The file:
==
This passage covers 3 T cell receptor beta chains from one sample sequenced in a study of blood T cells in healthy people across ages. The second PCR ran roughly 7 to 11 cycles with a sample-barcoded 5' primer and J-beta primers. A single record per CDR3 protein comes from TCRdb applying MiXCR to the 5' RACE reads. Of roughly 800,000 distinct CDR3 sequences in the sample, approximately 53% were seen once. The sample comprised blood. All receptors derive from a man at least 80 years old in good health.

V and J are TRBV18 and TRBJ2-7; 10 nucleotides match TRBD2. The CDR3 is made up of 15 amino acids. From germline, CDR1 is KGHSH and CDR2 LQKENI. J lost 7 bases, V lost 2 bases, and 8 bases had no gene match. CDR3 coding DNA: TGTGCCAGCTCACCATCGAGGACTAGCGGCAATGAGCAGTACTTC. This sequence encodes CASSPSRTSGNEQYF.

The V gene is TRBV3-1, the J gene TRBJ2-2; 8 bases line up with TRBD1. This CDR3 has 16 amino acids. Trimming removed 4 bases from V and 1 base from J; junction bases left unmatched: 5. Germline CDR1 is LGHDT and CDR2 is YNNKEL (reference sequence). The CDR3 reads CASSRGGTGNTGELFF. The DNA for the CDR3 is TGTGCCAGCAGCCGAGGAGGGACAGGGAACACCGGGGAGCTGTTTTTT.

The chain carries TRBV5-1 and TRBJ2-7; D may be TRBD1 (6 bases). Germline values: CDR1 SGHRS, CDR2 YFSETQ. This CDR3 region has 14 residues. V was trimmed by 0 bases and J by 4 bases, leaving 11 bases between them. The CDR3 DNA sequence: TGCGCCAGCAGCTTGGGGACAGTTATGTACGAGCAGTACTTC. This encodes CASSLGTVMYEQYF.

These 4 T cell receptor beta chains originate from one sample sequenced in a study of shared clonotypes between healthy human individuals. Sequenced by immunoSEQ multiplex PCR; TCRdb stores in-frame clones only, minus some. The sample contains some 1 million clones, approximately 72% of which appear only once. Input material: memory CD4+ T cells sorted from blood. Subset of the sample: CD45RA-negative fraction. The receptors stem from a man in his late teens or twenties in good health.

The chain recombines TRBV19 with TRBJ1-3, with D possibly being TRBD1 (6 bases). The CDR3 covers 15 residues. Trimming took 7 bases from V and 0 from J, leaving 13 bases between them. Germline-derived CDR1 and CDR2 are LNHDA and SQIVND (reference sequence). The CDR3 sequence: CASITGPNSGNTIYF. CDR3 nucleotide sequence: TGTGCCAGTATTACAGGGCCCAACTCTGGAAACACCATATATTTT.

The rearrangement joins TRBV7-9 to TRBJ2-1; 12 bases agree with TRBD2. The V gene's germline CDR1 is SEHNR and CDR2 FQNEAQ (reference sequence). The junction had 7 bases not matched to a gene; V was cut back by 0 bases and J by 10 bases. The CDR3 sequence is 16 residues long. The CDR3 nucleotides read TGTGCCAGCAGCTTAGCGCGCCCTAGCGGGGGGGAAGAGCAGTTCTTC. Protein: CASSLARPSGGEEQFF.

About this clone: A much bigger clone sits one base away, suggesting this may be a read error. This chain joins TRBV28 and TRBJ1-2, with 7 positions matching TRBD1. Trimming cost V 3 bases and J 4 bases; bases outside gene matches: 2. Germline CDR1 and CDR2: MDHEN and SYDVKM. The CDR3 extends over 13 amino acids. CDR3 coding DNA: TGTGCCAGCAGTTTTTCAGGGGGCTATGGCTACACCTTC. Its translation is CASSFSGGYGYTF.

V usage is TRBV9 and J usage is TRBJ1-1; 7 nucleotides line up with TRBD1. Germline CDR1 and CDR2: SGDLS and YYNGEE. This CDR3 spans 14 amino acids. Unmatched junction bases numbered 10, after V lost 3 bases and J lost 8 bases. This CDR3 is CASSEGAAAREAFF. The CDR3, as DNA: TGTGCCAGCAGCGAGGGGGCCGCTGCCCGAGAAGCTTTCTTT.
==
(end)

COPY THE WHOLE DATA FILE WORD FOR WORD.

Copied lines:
This passage covers 3 T cell receptor beta chains from one sample sequenced in a study of blood T cells in healthy people across ages. The second PCR ran roughly 7 to 11 cycles with a sample-barcoded 5' primer and J-beta primers. A single record per CDR3 protein comes from TCRdb applying MiXCR to the 5' RACE reads. Of roughly 800,000 distinct CDR3 sequences in the sample, approximately 53% were seen once. The sample comprised blood. All receptors derive from a man at least 80 years old in good health.

V and J are TRBV18 and TRBJ2-7; 10 nucleotides match TRBD2. The CDR3 is made up of 15 amino acids. From germline, CDR1 is KGHSH and CDR2 LQKENI. J lost 7 bases, V lost 2 bases, and 8 bases had no gene match. CDR3 coding DNA: TGTGCCAGCTCACCATCGAGGACTAGCGGCAATGAGCAGTACTTC. This sequence encodes CASSPSRTSGNEQYF.

The V gene is TRBV3-1, the J gene TRBJ2-2; 8 bases line up with TRBD1. This CDR3 has 16 amino acids. Trimming removed 4 bases from V and 1 base from J; junction bases left unmatched: 5. Germline CDR1 is LGHDT and CDR2 is YNNKEL (reference sequence). The CDR3 reads CASSRGGTGNTGELFF. The DNA for the CDR3 is TGTGCCAGCAGCCGAGGAGGGACAGGGAACACCGGGGAGCTGTTTTTT.

The chain carries TRBV5-1 and TRBJ2-7; D may be TRBD1 (6 bases). Germline values: CDR1 SGHRS, CDR2 YFSETQ. This CDR3 region has 14 residues. V was trimmed by 0 bases and J by 4 bases, leaving 11 bases between them. The CDR3 DNA sequence: TGCGCCAGCAGCTTGGGGACAGTTATGTACGAGCAGTACTTC. This encodes CASSLGTVMYEQYF.

These 4 T cell receptor beta chains originate from one sample sequenced in a study of shared clonotypes between healthy human individuals. Sequenced by immunoSEQ multiplex PCR; TCRdb stores in-frame clones only, minus some. The sample contains some 1 million clones, approximately 72% of which appear only once. Input material: memory CD4+ T cells sorted from blood. Subset of the sample: CD45RA-negative fraction. The receptors stem from a man in his late teens or twenties in good health.

The chain recombines TRBV19 with TRBJ1-3, with D possibly being TRBD1 (6 bases). The CDR3 covers 15 residues. Trimming took 7 bases from V and 0 from J, leaving 13 bases between them. Germline-derived CDR1 and CDR2 are LNHDA and SQIVND (reference sequence). The CDR3 sequence: CASITGPNSGNTIYF. CDR3 nucleotide sequence: TGTGCCAGTATTACAGGGCCCAACTCTGGAAACACCATATATTTT.

The rearrangement joins TRBV7-9 to TRBJ2-1; 12 bases agree with TRBD2. The V gene's germline CDR1 is SEHNR and CDR2 FQNEAQ (reference sequence). The junction had 7 bases not matched to a gene; V was cut back by 0 bases and J by 10 bases. The CDR3 sequence is 16 residues long. The CDR3 nucleotides read TGTGCCAGCAGCTTAGCGCGCCCTAGCGGGGGGGAAGAGCAGTTCTTC. Protein: CASSLARPSGGEEQFF.

About this clone: A much bigger clone sits one base away, suggesting this may be a read error. This chain joins TRBV28 and TRBJ1-2, with 7 positions matching TRBD1. Trimming cost V 3 bases and J 4 bases; bases outside gene matches: 2. Germline CDR1 and CDR2: MDHEN and SYDVKM. The CDR3 extends over 13 amino acids. CDR3 coding DNA: TGTGCCAGCAGTTTTTCAGGGGGCTATGGCTACACCTTC. Its translation is CASSFSGGYGYTF.

V usage is TRBV9 and J usage is TRBJ1-1; 7 nucleotides line up with TRBD1. Germline CDR1 and CDR2: SGDLS and YYNGEE. This CDR3 spans 14 amino acids. Unmatched junction bases numbered 10, after V lost 3 bases and J lost 8 bases. This CDR3 is CASSEGAAAREAFF. The CDR3, as DNA: TGTGCCAGCAGCGAGGGGGCCGCTGCCCGAGAAGCTTTCTTT.